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Psychology Around the Net: July 13, 2019

Ready for the latest on how to weaken your self-confidence (stick with us here), research on women, alcohol, and mental health, and how the Greek concept of eudaimonia can help us flourish in both personal and business life?

Dive into this week’s Psychology Around the Net where you’ll find all that and more!

10 Insanely Popular Ways to Weaken Your Self-Confidence: To the approval-seekers, the excuse-makers, the second-guessers: this one’s for you.

Women Who Stop Drinking Alcohol Improve Mental Health: Researchers studied the drinking habits and self-reported mental health of more than 31,000 people in the United States and more than 10,000 people in Hong Kong. In both the U.S. group and the Hong Kong group, men and women who were lifelong abstainers from alcohol reported the best mental well-being. Researchers followed those folks who did drink (with the exception of heavy drinkers, who were excluded from the research) for a few years and found that women from both groups who quit drinking alcohol reported more favorable changes in their mental well-being; men did not. Furthermore, within four years women who quit drinking alcohol approached the highest mental health levels reported by the lifetime abstainers. Researchers aren’t sure why, but note it’s possible abstaining from alcohol can reverse alcohol-related brain injury, or reduce life stresses.

Your Kid Should Get Mental Health Days, Too: What’s wrong with letting your kid stay home and veg out on Riverdale after an intense week of SAT prep? Nothing. Michelle Woo outlines how setting up a system for kids to take mental health days can help in both the short and long run.

How Procrastinators and Doers Differ Genetically: Using genetic analyses and questionnaires, researchers from Ruhr-Universit├Ąt Bochum and the Technical University of Dresden discovered that, in women at least, the tendency to postpone action (i.e. procrastination!) is “associated with a genetic predisposition toward a higher level of dopamine in the brain.” Says doctoral candidate and one of the study’s authors, Caroline Schl├╝ter: “Women with a higher dopamine level as a result of their genotype may tend to postpone actions because they are more distracted by environmental and other factors.” The researchers didn’t identify this correlation in men.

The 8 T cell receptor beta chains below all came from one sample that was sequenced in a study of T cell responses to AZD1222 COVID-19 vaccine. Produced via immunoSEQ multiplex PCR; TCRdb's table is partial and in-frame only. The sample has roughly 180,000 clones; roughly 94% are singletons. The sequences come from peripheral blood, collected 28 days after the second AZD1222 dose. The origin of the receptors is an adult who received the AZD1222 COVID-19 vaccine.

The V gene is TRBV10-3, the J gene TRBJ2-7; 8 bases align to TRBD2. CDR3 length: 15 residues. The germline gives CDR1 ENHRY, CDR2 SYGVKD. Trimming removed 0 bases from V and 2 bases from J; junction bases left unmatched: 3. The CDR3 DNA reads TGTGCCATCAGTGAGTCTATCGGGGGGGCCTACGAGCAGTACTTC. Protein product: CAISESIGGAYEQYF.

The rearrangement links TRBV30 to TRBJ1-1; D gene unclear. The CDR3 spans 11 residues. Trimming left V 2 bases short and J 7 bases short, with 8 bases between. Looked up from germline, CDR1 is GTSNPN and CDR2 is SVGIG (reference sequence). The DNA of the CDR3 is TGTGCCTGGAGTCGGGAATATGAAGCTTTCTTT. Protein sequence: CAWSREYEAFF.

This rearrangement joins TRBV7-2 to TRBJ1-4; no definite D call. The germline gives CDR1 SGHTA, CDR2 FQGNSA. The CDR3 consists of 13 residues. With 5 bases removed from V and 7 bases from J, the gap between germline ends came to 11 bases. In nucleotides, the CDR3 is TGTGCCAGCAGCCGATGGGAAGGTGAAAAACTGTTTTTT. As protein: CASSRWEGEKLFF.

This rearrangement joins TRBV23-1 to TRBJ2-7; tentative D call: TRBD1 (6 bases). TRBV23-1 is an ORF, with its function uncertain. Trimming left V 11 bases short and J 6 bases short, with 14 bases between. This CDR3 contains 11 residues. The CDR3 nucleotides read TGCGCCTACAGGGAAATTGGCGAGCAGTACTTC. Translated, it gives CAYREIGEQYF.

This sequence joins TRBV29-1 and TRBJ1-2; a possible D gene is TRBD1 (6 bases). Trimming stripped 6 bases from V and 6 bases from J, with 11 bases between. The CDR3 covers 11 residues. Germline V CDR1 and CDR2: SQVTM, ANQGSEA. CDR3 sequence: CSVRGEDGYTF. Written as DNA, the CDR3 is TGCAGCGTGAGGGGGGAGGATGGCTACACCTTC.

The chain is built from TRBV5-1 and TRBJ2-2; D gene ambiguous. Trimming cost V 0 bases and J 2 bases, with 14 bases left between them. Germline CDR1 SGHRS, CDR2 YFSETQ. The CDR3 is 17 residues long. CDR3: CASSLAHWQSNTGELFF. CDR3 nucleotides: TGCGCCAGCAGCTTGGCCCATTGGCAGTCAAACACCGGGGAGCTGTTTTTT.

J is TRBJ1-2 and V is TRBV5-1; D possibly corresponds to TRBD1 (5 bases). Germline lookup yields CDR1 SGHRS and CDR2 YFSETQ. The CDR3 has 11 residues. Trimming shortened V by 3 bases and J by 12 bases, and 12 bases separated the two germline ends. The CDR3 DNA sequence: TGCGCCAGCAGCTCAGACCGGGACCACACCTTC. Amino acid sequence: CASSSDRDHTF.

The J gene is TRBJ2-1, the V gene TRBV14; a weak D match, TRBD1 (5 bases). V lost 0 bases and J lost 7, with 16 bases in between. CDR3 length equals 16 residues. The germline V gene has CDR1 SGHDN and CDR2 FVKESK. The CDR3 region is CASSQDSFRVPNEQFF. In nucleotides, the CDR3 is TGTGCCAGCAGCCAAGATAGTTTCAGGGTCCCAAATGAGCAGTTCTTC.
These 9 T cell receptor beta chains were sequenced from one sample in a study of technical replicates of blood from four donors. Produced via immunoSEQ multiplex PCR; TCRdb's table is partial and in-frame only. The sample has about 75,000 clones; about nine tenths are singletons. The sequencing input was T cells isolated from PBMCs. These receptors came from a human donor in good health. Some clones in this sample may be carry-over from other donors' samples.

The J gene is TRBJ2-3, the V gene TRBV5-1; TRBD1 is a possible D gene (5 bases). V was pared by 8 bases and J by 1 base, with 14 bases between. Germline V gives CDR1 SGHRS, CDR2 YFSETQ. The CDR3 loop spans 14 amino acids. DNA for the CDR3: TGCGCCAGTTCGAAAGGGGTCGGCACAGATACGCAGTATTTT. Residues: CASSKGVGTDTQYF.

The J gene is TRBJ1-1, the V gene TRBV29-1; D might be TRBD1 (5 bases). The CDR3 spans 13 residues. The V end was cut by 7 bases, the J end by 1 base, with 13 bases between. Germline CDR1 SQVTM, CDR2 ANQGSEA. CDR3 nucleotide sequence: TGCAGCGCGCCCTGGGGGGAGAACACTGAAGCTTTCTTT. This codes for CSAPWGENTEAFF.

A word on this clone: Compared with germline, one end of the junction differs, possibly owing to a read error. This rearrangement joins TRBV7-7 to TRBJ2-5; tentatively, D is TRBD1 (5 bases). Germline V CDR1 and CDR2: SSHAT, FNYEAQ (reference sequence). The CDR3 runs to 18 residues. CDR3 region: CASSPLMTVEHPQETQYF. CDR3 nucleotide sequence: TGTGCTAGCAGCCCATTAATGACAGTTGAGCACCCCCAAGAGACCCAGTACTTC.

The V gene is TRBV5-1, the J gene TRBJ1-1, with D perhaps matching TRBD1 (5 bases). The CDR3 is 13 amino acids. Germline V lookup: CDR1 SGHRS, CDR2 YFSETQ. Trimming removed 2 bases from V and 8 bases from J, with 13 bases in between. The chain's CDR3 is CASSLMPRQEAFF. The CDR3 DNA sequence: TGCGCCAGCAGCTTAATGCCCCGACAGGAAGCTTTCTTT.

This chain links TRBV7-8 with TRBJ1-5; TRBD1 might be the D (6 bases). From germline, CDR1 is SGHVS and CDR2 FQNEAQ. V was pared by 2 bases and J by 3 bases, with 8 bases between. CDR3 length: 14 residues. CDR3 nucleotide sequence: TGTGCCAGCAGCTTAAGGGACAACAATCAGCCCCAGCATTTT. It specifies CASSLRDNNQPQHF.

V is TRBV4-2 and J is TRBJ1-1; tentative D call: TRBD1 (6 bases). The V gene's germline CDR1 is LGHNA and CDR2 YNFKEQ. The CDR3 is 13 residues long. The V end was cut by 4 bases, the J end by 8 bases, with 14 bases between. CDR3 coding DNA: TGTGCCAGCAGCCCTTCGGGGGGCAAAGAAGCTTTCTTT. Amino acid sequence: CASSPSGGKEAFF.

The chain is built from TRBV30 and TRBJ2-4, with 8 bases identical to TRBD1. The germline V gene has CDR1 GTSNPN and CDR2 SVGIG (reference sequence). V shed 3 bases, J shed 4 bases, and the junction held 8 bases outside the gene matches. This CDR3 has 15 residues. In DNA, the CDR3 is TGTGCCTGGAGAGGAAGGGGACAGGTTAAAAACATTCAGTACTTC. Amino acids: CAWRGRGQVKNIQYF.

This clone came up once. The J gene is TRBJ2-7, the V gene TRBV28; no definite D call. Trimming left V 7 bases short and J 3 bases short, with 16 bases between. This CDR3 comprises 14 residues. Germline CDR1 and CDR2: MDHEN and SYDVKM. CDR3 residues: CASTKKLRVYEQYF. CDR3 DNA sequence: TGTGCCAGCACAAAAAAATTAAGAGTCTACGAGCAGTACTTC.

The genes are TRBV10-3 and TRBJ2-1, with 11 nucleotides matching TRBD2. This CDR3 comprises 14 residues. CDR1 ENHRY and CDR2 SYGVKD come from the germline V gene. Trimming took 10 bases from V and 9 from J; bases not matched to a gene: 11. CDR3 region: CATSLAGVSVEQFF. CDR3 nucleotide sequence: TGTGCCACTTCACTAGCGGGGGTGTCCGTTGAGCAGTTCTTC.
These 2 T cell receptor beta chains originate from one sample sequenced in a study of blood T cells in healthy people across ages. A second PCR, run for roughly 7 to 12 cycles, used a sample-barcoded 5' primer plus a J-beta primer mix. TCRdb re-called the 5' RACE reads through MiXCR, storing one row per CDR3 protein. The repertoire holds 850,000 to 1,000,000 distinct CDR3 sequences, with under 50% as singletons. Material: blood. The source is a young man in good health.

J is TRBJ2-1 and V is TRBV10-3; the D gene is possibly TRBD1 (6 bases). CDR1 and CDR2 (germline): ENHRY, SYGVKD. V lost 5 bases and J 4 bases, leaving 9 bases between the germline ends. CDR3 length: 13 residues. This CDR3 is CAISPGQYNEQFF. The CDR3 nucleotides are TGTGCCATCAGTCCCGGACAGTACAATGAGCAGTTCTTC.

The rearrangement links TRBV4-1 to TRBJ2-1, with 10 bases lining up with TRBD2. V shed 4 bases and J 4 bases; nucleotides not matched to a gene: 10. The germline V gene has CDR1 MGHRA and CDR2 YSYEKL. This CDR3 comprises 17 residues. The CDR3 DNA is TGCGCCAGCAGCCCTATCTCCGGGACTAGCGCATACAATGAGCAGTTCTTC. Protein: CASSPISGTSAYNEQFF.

How I Found Self-Acceptance When My Mental Illness Diagnosis Changed: When Justine was diagnosed with bipolar disorder at 14 years old, she became a crusader for destigmatizing the mental illness. She researched and wrote about the disorder, and never shied away from sharing her diagnosis to help change perception of what a person with bipolar disorder was like. However, when she started experiencing visual, auditory, and tactile hallucinations on a regular basis — and outside of her major mood episodes — she suspected something was off. Bipolar disorder had become such a big part of her identity…what did she do when her diagnosis changed? How did her life — her identity — change when she was diagnosed with schizoaffective disorder?

This Unusual Greek Word Reveals the Secret to Finding Happiness at Work: Ancient Greek philosopher Aristotle proposed the concept of eudaimonia, which means “to live well or flourish as a human being.” Launching off this concept, Bryan Collins outlines how to break “flourishing” into three areas for living well personally and in business: virtue or excellence, practical wisdom, and moral strength.

Psychology Around the Net: July 13, 2019

Alicia Sparks

Alicia Sparks is a freelance writer and editor and the creator of, where she blogs to help new freelance writers get their quills in the pot, so to speak. Among animal rights, music, and physical wellness, her passions include mental health and advocacy. Here at Psych Central she works as Syndication Editor as well as authors Your Body, Your Mind and World of Psychology's weekly "Psychology Around the Net."

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APA Reference
Sparks, A. (2019). Psychology Around the Net: July 13, 2019. Psych Central. Retrieved on October 1, 2020, from
Scientifically Reviewed
Last updated: 12 Jul 2019 (Originally: 13 Jul 2019)
Last reviewed: By a member of our scientific advisory board on 12 Jul 2019
Published on Psych All rights reserved.